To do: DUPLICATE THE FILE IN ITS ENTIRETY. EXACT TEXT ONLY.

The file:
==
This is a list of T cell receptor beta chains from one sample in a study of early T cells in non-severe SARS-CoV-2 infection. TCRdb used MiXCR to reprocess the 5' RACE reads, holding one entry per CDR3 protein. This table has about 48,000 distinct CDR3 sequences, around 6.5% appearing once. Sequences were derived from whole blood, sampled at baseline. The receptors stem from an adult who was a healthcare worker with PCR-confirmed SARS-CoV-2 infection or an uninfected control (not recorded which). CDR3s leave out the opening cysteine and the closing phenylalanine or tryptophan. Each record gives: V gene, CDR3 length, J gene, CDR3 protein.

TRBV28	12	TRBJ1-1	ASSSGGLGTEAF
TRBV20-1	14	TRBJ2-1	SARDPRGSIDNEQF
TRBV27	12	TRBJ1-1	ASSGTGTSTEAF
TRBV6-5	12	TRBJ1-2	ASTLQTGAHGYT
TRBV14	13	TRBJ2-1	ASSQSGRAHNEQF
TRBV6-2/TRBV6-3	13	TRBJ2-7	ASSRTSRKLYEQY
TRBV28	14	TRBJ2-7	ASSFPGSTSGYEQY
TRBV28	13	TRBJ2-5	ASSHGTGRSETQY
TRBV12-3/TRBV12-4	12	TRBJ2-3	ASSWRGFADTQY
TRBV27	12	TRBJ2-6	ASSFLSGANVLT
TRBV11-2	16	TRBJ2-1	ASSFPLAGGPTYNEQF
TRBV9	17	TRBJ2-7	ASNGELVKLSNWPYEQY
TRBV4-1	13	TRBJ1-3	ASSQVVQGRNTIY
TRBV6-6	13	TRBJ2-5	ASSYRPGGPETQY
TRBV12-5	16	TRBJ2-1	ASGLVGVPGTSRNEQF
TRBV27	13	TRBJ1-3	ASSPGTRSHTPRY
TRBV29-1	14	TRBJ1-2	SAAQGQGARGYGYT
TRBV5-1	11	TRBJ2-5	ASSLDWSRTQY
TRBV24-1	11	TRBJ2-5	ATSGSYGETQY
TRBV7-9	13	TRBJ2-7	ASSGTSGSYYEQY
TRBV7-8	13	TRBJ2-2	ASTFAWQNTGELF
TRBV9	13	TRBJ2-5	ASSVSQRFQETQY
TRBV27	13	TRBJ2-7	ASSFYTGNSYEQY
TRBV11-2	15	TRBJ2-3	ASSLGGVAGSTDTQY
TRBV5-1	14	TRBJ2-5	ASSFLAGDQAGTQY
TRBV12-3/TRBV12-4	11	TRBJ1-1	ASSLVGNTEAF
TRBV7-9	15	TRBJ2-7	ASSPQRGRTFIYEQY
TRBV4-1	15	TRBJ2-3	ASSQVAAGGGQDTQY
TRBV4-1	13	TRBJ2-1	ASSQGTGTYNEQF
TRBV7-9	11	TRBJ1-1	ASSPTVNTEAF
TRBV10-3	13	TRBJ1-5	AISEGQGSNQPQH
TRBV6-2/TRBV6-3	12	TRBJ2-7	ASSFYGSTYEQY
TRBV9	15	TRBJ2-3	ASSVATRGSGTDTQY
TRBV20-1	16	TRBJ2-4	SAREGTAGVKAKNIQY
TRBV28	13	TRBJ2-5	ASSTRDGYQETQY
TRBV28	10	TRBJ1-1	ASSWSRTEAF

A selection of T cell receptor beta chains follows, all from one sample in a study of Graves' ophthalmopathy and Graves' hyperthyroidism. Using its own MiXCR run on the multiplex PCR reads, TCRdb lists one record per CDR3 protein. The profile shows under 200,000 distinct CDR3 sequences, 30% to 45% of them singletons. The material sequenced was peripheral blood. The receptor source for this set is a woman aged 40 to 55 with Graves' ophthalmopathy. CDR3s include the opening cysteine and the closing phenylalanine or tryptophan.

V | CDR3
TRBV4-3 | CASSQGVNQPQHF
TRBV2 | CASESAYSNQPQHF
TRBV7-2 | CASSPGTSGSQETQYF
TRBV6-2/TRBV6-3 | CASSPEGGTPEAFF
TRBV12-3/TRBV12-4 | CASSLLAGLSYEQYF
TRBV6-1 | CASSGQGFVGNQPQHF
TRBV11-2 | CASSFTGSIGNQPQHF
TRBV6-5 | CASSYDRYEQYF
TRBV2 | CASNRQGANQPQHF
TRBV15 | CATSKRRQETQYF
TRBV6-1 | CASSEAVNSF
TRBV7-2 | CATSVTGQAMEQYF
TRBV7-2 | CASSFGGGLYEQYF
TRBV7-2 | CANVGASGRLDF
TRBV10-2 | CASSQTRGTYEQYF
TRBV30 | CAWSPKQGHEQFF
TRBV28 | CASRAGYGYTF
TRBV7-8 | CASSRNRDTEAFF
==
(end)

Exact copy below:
This is a list of T cell receptor beta chains from one sample in a study of early T cells in non-severe SARS-CoV-2 infection. TCRdb used MiXCR to reprocess the 5' RACE reads, holding one entry per CDR3 protein. This table has about 48,000 distinct CDR3 sequences, around 6.5% appearing once. Sequences were derived from whole blood, sampled at baseline. The receptors stem from an adult who was a healthcare worker with PCR-confirmed SARS-CoV-2 infection or an uninfected control (not recorded which). CDR3s leave out the opening cysteine and the closing phenylalanine or tryptophan. Each record gives: V gene, CDR3 length, J gene, CDR3 protein.

TRBV28	12	TRBJ1-1	ASSSGGLGTEAF
TRBV20-1	14	TRBJ2-1	SARDPRGSIDNEQF
TRBV27	12	TRBJ1-1	ASSGTGTSTEAF
TRBV6-5	12	TRBJ1-2	ASTLQTGAHGYT
TRBV14	13	TRBJ2-1	ASSQSGRAHNEQF
TRBV6-2/TRBV6-3	13	TRBJ2-7	ASSRTSRKLYEQY
TRBV28	14	TRBJ2-7	ASSFPGSTSGYEQY
TRBV28	13	TRBJ2-5	ASSHGTGRSETQY
TRBV12-3/TRBV12-4	12	TRBJ2-3	ASSWRGFADTQY
TRBV27	12	TRBJ2-6	ASSFLSGANVLT
TRBV11-2	16	TRBJ2-1	ASSFPLAGGPTYNEQF
TRBV9	17	TRBJ2-7	ASNGELVKLSNWPYEQY
TRBV4-1	13	TRBJ1-3	ASSQVVQGRNTIY
TRBV6-6	13	TRBJ2-5	ASSYRPGGPETQY
TRBV12-5	16	TRBJ2-1	ASGLVGVPGTSRNEQF
TRBV27	13	TRBJ1-3	ASSPGTRSHTPRY
TRBV29-1	14	TRBJ1-2	SAAQGQGARGYGYT
TRBV5-1	11	TRBJ2-5	ASSLDWSRTQY
TRBV24-1	11	TRBJ2-5	ATSGSYGETQY
TRBV7-9	13	TRBJ2-7	ASSGTSGSYYEQY
TRBV7-8	13	TRBJ2-2	ASTFAWQNTGELF
TRBV9	13	TRBJ2-5	ASSVSQRFQETQY
TRBV27	13	TRBJ2-7	ASSFYTGNSYEQY
TRBV11-2	15	TRBJ2-3	ASSLGGVAGSTDTQY
TRBV5-1	14	TRBJ2-5	ASSFLAGDQAGTQY
TRBV12-3/TRBV12-4	11	TRBJ1-1	ASSLVGNTEAF
TRBV7-9	15	TRBJ2-7	ASSPQRGRTFIYEQY
TRBV4-1	15	TRBJ2-3	ASSQVAAGGGQDTQY
TRBV4-1	13	TRBJ2-1	ASSQGTGTYNEQF
TRBV7-9	11	TRBJ1-1	ASSPTVNTEAF
TRBV10-3	13	TRBJ1-5	AISEGQGSNQPQH
TRBV6-2/TRBV6-3	12	TRBJ2-7	ASSFYGSTYEQY
TRBV9	15	TRBJ2-3	ASSVATRGSGTDTQY
TRBV20-1	16	TRBJ2-4	SAREGTAGVKAKNIQY
TRBV28	13	TRBJ2-5	ASSTRDGYQETQY
TRBV28	10	TRBJ1-1	ASSWSRTEAF

A selection of T cell receptor beta chains follows, all from one sample in a study of Graves' ophthalmopathy and Graves' hyperthyroidism. Using its own MiXCR run on the multiplex PCR reads, TCRdb lists one record per CDR3 protein. The profile shows under 200,000 distinct CDR3 sequences, 30% to 45% of them singletons. The material sequenced was peripheral blood. The receptor source for this set is a woman aged 40 to 55 with Graves' ophthalmopathy. CDR3s include the opening cysteine and the closing phenylalanine or tryptophan.

V | CDR3
TRBV4-3 | CASSQGVNQPQHF
TRBV2 | CASESAYSNQPQHF
TRBV7-2 | CASSPGTSGSQETQYF
TRBV6-2/TRBV6-3 | CASSPEGGTPEAFF
TRBV12-3/TRBV12-4 | CASSLLAGLSYEQYF
TRBV6-1 | CASSGQGFVGNQPQHF
TRBV11-2 | CASSFTGSIGNQPQHF
TRBV6-5 | CASSYDRYEQYF
TRBV2 | CASNRQGANQPQHF
TRBV15 | CATSKRRQETQYF
TRBV6-1 | CASSEAVNSF
TRBV7-2 | CATSVTGQAMEQYF
TRBV7-2 | CASSFGGGLYEQYF
TRBV7-2 | CANVGASGRLDF
TRBV10-2 | CASSQTRGTYEQYF
TRBV30 | CAWSPKQGHEQFF
TRBV28 | CASRAGYGYTF
TRBV7-8 | CASSRNRDTEAFF